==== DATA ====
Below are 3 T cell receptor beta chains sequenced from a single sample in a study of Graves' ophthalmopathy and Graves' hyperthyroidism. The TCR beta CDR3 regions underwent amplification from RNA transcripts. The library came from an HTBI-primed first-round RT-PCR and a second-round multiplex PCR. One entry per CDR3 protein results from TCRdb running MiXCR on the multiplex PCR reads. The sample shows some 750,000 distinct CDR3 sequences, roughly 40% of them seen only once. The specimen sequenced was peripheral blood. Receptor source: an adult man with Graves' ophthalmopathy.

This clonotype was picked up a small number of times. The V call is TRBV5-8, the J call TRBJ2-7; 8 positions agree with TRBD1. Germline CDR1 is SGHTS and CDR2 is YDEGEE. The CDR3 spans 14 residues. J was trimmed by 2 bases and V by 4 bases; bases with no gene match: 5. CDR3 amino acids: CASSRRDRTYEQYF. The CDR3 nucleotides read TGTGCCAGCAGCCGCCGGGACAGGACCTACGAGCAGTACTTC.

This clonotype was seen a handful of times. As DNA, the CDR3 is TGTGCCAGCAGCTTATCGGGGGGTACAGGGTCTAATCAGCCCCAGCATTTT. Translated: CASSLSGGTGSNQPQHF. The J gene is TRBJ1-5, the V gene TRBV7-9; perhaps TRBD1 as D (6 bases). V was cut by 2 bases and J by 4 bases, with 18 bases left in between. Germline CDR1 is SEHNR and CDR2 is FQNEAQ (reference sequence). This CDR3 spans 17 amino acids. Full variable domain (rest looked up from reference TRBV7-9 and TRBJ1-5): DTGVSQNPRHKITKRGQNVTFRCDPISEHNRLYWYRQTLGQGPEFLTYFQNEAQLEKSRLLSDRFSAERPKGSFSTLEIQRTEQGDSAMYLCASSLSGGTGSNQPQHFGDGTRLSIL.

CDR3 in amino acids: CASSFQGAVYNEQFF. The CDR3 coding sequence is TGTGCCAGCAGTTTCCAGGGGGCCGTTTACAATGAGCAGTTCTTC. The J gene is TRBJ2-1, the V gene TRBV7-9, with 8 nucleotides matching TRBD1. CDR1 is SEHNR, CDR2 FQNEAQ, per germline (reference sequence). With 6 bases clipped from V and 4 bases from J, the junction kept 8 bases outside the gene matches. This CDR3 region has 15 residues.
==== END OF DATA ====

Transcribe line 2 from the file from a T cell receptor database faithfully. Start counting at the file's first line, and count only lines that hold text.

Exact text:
This clonotype was picked up a small number of times. The V call is TRBV5-8, the J call TRBJ2-7; 8 positions agree with TRBD1. Germline CDR1 is SGHTS and CDR2 is YDEGEE. The CDR3 spans 14 residues. J was trimmed by 2 bases and V by 4 bases; bases with no gene match: 5. CDR3 amino acids: CASSRRDRTYEQYF. The CDR3 nucleotides read TGTGCCAGCAGCCGCCGGGACAGGACCTACGAGCAGTACTTC.